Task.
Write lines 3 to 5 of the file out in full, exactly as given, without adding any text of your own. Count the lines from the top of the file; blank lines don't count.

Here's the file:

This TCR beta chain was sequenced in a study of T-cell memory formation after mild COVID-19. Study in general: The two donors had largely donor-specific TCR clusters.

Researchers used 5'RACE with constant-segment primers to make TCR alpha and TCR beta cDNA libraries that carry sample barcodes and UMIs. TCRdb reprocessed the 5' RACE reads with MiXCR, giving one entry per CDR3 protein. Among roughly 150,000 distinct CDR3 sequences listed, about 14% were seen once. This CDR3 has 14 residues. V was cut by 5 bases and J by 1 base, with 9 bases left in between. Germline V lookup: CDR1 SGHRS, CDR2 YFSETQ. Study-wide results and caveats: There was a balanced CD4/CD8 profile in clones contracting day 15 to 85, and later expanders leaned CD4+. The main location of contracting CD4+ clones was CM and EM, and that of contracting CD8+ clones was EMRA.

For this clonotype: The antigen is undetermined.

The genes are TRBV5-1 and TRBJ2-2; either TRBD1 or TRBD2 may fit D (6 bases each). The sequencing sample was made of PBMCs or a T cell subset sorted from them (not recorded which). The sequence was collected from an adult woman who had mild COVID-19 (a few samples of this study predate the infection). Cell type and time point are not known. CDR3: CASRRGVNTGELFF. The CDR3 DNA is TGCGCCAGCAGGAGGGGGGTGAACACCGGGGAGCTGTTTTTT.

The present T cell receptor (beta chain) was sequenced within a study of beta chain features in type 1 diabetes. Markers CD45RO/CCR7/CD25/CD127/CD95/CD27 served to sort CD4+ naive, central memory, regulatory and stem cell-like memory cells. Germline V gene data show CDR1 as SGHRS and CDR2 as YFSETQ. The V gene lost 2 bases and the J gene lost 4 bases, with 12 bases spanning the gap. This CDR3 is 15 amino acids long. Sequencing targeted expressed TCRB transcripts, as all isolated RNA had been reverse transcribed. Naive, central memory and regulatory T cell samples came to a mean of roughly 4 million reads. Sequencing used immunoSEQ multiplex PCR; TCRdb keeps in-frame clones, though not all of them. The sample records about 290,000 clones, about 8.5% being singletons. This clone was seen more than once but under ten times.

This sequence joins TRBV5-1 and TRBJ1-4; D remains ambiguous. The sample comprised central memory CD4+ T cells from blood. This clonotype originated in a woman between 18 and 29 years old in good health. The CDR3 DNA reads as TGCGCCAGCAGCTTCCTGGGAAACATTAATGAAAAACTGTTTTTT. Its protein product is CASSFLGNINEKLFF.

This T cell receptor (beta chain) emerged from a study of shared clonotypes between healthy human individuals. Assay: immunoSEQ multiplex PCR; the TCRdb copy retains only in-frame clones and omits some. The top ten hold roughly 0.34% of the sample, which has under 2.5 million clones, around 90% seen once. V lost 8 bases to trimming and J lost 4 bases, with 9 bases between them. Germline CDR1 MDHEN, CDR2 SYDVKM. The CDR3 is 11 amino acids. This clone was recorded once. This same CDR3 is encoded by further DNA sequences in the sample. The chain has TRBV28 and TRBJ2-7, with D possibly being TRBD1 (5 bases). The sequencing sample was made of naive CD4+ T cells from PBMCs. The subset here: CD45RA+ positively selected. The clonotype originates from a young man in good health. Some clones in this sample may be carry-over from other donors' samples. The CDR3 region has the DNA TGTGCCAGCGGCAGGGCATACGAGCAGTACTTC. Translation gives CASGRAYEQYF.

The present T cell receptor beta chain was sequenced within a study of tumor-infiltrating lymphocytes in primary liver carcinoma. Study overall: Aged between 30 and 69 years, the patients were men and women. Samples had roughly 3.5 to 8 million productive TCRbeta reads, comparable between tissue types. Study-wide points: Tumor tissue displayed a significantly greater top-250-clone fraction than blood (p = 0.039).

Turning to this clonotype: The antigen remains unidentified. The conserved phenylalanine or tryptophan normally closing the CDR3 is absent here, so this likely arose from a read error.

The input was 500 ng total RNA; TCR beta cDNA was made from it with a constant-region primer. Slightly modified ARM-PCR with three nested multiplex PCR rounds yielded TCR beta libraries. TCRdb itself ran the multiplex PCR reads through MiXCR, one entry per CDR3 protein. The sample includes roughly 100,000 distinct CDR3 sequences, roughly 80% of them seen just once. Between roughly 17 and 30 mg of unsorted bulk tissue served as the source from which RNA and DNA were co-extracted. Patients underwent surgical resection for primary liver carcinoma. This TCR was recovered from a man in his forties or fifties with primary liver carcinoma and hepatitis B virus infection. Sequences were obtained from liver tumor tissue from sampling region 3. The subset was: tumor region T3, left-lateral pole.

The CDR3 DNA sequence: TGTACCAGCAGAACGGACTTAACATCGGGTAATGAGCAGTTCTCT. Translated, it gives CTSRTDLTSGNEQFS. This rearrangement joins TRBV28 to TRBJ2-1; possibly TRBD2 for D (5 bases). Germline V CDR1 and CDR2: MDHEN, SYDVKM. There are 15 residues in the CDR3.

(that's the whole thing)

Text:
For this clonotype: The antigen is undetermined.

The genes are TRBV5-1 and TRBJ2-2; either TRBD1 or TRBD2 may fit D (6 bases each). The sequencing sample was made of PBMCs or a T cell subset sorted from them (not recorded which). The sequence was collected from an adult woman who had mild COVID-19 (a few samples of this study predate the infection). Cell type and time point are not known. CDR3: CASRRGVNTGELFF. The CDR3 DNA is TGCGCCAGCAGGAGGGGGGTGAACACCGGGGAGCTGTTTTTT.

The present T cell receptor (beta chain) was sequenced within a study of beta chain features in type 1 diabetes. Markers CD45RO/CCR7/CD25/CD127/CD95/CD27 served to sort CD4+ naive, central memory, regulatory and stem cell-like memory cells. Germline V gene data show CDR1 as SGHRS and CDR2 as YFSETQ. The V gene lost 2 bases and the J gene lost 4 bases, with 12 bases spanning the gap. This CDR3 is 15 amino acids long. Sequencing targeted expressed TCRB transcripts, as all isolated RNA had been reverse transcribed. Naive, central memory and regulatory T cell samples came to a mean of roughly 4 million reads. Sequencing used immunoSEQ multiplex PCR; TCRdb keeps in-frame clones, though not all of them. The sample records about 290,000 clones, about 8.5% being singletons. This clone was seen more than once but under ten times.